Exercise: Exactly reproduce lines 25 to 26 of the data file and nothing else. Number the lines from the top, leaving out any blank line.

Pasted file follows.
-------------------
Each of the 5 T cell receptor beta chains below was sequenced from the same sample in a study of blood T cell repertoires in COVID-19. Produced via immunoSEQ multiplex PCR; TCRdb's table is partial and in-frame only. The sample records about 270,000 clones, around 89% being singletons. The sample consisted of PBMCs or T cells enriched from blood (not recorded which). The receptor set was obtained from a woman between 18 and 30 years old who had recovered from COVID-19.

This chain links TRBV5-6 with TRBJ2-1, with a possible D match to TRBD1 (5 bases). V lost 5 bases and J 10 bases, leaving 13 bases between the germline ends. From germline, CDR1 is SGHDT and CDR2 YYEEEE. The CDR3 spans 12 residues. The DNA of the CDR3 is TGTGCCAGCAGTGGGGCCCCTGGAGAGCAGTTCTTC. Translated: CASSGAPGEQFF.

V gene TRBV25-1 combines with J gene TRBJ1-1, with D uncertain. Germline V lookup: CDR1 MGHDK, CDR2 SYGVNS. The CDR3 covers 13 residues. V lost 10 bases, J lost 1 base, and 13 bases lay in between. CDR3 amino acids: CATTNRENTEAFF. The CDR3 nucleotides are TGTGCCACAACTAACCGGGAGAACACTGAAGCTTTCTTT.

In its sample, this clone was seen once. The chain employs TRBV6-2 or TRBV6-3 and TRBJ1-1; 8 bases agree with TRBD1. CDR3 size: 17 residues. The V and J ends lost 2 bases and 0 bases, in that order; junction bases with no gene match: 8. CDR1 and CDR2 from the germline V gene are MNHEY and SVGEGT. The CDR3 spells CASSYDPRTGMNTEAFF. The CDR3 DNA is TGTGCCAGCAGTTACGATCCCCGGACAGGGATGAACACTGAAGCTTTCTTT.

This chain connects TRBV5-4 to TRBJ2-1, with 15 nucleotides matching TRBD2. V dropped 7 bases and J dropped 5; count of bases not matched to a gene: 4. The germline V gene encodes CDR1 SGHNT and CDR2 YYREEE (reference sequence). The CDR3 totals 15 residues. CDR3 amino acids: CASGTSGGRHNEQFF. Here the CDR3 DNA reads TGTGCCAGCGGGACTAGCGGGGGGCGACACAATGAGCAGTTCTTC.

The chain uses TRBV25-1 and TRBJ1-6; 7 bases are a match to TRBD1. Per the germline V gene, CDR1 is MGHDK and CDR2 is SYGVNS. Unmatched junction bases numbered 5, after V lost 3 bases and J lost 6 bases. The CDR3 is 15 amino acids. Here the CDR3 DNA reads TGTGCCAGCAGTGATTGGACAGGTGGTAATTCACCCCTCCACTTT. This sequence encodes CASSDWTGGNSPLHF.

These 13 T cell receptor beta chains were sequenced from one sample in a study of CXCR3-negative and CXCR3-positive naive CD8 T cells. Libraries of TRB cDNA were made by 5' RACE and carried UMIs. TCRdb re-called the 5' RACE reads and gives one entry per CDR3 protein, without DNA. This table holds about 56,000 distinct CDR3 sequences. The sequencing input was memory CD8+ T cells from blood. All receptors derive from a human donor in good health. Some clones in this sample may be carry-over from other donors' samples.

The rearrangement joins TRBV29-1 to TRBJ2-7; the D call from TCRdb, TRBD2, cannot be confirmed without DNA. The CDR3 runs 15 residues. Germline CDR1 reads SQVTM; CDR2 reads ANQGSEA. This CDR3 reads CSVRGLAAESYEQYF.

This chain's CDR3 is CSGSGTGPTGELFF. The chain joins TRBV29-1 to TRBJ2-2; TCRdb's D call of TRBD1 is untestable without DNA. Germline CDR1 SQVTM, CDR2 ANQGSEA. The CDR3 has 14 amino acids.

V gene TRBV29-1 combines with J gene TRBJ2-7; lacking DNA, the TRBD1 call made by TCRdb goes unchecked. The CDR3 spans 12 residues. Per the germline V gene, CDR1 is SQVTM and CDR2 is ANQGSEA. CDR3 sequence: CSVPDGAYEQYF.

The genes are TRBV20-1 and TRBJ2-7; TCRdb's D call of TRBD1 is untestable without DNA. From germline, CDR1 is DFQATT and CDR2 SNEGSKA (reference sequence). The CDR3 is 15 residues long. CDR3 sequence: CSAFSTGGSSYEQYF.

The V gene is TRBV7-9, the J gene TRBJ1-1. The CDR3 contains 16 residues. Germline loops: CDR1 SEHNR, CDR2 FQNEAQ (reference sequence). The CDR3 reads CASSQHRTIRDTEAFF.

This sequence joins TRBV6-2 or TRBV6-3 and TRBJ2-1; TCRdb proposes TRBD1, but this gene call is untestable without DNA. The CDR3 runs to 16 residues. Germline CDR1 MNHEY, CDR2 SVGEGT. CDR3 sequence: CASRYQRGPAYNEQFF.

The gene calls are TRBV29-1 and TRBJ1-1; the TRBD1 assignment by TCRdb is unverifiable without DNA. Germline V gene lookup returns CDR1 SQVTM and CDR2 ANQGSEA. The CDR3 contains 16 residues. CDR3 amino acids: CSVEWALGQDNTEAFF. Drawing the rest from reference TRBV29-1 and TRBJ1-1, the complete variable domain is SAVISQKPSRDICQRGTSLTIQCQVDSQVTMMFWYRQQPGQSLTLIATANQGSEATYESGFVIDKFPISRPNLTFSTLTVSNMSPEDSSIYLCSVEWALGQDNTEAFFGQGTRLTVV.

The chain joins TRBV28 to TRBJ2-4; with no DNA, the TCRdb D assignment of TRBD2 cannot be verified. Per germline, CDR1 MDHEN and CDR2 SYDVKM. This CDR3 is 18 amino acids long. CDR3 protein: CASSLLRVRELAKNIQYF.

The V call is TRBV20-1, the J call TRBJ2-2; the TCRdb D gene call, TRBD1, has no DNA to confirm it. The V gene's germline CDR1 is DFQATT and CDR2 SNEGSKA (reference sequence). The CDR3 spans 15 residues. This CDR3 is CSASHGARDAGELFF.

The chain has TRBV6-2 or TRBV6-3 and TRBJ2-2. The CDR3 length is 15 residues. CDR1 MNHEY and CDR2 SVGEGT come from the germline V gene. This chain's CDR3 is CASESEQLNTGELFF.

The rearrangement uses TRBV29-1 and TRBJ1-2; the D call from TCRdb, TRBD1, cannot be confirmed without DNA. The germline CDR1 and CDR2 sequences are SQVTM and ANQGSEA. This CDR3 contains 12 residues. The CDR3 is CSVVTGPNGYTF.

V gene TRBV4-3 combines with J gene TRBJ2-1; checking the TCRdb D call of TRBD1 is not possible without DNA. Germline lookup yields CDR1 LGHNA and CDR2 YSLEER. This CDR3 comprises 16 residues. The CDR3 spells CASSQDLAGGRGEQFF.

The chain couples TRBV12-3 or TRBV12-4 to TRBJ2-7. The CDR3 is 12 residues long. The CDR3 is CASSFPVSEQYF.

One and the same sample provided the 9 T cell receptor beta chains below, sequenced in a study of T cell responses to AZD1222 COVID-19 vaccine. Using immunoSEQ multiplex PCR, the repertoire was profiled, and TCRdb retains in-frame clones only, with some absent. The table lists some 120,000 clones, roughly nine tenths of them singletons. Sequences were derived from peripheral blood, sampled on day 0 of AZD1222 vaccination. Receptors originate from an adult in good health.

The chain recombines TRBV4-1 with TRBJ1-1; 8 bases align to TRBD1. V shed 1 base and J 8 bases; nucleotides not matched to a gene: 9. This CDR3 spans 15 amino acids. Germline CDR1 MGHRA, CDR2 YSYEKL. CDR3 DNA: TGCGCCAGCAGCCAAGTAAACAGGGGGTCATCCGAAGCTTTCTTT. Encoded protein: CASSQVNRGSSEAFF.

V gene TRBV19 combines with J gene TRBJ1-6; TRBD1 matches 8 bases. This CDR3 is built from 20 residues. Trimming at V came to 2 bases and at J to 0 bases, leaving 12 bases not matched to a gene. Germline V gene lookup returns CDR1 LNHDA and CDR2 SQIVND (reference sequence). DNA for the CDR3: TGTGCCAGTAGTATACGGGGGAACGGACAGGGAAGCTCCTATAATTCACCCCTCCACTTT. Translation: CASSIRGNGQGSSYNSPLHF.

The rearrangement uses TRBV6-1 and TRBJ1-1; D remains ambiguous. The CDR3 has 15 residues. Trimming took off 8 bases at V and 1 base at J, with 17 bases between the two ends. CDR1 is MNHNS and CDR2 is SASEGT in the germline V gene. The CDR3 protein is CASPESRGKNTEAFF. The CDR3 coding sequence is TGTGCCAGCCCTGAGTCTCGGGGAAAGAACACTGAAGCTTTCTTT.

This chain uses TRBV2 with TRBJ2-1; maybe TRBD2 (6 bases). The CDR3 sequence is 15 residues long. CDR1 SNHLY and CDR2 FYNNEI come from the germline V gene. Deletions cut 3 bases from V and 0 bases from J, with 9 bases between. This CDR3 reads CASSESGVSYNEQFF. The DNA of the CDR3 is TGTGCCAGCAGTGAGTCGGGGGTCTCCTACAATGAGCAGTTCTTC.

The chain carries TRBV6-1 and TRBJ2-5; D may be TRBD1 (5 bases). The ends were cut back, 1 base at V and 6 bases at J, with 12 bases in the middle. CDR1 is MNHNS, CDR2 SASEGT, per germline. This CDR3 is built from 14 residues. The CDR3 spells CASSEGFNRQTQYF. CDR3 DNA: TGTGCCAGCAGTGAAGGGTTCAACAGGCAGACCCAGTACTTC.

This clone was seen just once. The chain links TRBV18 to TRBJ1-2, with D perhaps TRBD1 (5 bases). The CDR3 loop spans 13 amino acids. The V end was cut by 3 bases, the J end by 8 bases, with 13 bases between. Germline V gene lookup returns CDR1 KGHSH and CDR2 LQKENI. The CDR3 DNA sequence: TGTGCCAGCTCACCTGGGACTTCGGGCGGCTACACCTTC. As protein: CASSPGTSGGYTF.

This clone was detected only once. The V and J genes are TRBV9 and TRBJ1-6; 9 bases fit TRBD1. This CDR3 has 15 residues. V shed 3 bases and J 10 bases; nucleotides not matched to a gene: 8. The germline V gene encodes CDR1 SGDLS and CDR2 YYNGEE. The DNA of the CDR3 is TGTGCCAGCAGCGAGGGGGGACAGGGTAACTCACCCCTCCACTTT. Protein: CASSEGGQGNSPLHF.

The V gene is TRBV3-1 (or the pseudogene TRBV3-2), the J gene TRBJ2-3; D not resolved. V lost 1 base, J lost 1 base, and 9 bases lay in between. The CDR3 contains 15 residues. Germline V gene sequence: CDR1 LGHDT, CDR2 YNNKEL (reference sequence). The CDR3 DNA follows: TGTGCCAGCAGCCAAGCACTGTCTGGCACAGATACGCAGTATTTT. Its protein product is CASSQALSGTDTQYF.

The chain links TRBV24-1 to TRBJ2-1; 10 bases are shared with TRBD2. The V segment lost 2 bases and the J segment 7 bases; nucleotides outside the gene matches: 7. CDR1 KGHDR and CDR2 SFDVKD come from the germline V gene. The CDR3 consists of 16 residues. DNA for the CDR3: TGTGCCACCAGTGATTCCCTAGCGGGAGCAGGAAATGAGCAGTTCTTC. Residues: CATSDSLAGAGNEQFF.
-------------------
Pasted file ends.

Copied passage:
This chain uses TRBV2 with TRBJ2-1; maybe TRBD2 (6 bases). The CDR3 sequence is 15 residues long. CDR1 SNHLY and CDR2 FYNNEI come from the germline V gene. Deletions cut 3 bases from V and 0 bases from J, with 9 bases between. This CDR3 reads CASSESGVSYNEQFF. The DNA of the CDR3 is TGTGCCAGCAGTGAGTCGGGGGTCTCCTACAATGAGCAGTTCTTC.

The chain carries TRBV6-1 and TRBJ2-5; D may be TRBD1 (5 bases). The ends were cut back, 1 base at V and 6 bases at J, with 12 bases in the middle. CDR1 is MNHNS, CDR2 SASEGT, per germline. This CDR3 is built from 14 residues. The CDR3 spells CASSEGFNRQTQYF. CDR3 DNA: TGTGCCAGCAGTGAAGGGTTCAACAGGCAGACCCAGTACTTC.